The US president is to remove curbs on federal funding for controversial stem cell research, reversing George Bush's ban.
Obama to lift stem cell ban
US President Barack Obama will today wipe out another contentious aspect of his predecessor George W Bush's legacy by removing curbs on federal funding for embryonic stem-cell research. The president will sign an executive order reversing a policy that critics say has hampered the fight into finding treatments for grave diseases such as Alzheimer's, Parkinson's and diabetes, a senior administration official said.
The official would not divulge the exact wording of the order, but confirmed it would be in line with Mr Obama's campaign vow to restore funding to embryonic stem-cell research. The move will spark delight among scientists who have long campaigned for the Bush policy to be overturned, but was already running into fire from social conservatives and right-to-life groups.
Mr Obama spelt out his campaign policy on stem-cell research last August in a list of answers to the Science Debate 2008 scientific lobby group. "I strongly support expanding research on stem cells," Mr Obama wrote. "I believe that the restrictions that President Bush has placed on funding of human embryonic stem-cell research have handcuffed our scientists and hindered our ability to compete with other nations."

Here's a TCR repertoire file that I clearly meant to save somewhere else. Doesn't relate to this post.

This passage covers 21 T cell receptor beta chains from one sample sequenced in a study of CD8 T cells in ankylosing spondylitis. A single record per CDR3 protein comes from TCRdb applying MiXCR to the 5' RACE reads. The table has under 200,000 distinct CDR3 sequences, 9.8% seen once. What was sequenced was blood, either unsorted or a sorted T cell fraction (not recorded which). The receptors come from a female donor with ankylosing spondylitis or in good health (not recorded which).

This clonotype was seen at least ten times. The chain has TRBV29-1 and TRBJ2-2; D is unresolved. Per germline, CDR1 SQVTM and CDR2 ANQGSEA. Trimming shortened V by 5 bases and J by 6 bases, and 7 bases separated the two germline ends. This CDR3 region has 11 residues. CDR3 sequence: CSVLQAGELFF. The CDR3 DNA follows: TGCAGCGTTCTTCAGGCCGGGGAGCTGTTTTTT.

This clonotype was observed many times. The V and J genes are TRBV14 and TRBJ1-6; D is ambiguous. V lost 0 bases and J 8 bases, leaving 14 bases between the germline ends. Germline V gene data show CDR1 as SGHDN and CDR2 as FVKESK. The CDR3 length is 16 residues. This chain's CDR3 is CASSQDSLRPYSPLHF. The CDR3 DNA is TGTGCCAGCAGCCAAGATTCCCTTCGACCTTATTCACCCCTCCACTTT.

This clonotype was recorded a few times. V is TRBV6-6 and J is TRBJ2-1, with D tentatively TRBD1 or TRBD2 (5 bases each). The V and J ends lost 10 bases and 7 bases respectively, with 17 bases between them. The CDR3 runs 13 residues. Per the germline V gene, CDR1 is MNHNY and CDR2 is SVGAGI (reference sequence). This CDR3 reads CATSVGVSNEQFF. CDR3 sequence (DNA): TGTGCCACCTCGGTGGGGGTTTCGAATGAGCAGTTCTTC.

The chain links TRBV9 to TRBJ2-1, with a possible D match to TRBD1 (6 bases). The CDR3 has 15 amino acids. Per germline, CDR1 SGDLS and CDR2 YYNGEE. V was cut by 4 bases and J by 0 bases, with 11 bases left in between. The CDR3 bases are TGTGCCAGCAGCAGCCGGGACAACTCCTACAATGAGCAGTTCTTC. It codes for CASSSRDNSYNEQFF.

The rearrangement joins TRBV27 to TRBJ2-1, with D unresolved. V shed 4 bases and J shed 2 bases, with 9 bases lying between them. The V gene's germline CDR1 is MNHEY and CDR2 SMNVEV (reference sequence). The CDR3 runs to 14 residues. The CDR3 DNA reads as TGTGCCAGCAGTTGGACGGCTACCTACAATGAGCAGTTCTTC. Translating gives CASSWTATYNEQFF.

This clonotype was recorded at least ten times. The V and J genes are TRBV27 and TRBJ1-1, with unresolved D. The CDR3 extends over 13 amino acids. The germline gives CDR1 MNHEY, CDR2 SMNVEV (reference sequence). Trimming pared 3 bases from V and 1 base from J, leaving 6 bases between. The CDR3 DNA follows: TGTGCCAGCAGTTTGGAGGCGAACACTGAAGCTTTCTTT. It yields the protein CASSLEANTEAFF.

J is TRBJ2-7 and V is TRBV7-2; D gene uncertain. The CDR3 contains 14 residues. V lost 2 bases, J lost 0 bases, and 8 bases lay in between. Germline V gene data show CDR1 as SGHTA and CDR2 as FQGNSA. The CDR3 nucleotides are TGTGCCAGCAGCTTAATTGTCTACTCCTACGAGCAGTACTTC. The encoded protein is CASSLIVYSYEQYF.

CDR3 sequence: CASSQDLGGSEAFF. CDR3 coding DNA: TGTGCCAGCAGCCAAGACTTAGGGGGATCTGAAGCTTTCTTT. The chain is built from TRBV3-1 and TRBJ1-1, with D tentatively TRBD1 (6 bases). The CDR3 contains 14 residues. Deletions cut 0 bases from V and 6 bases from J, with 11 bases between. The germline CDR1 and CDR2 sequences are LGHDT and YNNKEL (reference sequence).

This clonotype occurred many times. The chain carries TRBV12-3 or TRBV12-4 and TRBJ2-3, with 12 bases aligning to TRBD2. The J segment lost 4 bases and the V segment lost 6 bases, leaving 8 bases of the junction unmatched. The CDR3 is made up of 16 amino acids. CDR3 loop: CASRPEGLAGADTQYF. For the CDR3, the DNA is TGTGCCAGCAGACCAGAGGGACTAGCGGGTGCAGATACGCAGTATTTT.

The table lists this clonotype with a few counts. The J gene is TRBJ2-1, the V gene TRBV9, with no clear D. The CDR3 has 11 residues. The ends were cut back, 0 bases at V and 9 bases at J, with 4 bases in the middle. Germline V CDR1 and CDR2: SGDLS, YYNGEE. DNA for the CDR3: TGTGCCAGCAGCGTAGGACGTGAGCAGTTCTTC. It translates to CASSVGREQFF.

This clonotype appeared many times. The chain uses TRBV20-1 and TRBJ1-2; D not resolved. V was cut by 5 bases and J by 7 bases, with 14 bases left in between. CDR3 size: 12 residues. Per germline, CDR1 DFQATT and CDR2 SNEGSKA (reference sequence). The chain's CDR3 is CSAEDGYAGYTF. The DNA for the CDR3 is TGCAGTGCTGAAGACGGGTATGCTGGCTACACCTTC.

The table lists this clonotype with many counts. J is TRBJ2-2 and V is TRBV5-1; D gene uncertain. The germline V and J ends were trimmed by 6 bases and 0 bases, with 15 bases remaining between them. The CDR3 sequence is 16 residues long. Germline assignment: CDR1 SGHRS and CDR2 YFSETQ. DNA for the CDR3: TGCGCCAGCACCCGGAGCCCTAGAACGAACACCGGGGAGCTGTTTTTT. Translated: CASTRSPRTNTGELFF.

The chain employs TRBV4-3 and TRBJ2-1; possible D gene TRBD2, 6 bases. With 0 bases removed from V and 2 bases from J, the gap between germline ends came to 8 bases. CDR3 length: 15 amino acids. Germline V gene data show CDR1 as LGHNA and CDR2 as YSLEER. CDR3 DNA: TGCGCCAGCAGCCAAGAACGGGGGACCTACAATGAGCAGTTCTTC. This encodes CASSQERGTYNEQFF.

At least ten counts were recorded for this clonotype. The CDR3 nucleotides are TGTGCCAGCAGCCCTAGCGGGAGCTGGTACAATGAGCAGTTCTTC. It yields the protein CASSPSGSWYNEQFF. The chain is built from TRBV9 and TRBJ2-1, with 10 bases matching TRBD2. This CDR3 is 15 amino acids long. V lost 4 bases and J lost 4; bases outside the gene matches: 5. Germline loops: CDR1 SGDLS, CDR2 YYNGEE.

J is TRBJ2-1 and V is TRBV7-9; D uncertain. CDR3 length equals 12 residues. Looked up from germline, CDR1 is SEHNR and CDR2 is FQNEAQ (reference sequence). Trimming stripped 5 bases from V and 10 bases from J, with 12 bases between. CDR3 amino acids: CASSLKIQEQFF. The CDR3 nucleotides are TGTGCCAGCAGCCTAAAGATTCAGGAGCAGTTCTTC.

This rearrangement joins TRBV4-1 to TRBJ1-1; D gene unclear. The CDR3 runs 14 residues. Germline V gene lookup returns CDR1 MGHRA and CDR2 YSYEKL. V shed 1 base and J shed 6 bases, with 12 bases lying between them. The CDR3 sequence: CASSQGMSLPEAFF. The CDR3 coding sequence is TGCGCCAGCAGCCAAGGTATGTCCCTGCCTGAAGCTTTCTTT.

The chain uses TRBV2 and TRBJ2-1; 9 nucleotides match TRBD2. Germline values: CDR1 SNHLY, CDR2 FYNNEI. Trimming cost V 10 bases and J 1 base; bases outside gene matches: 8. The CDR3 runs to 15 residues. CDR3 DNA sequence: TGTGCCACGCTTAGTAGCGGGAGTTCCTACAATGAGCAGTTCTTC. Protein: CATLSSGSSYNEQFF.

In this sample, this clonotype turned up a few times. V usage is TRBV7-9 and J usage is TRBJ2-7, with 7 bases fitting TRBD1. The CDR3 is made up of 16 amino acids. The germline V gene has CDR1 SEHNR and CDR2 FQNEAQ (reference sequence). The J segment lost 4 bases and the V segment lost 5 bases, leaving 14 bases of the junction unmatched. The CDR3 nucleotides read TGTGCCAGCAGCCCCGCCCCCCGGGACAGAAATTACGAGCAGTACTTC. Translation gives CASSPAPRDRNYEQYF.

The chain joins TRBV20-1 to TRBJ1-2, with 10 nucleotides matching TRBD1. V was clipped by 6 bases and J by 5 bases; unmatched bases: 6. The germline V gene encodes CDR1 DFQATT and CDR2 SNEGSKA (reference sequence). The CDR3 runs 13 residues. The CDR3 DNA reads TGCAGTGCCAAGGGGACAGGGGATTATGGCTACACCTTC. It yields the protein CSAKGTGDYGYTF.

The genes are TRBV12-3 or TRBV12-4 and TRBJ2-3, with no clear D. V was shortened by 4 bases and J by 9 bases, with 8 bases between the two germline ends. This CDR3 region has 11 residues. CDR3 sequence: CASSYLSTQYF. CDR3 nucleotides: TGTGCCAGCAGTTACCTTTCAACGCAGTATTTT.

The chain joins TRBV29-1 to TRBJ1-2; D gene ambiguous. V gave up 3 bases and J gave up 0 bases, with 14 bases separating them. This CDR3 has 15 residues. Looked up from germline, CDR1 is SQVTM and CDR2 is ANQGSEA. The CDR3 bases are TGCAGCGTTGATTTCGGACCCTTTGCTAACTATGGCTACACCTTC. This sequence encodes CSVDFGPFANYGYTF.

Reports about Mr Obama's plans were immediately condemned by Tony Perkins, the president of the Family Research Council, who called Mr Obama's plan "a slap in the face to Americans who believe in the dignity of all human life". John Boehner, the Republican leader in the House of Representatives, said government money should be used to fund alternative stem-cell research that does not involve destroying an embryo.
"Republicans enthusiastically support adult, cord blood, and pluripotent stem cell research that have shown so much promise in recent years," Mr Boehner said. "The question is whether taxpayer dollars should be used to subsidise the destruction of precious human life." But Irving Weissman, the director of the Stanford Institute of Stem Cell Biology and Regenerative Medicine, said the move would put the United States back at the forefront of medical research.
"Now with the lifting of the ban on funding ... President Obama has removed politics and ideology from the funding of research," Mr Weissman argued, adding that he hoped the newly invigorated research "will lead to better understanding of human disease." Mr Bush barred federal funding from supporting work on new lines of stem cells derived from human embryos in 2001, allowing research only on a small number of embryonic stem-cell lines which existed at that time.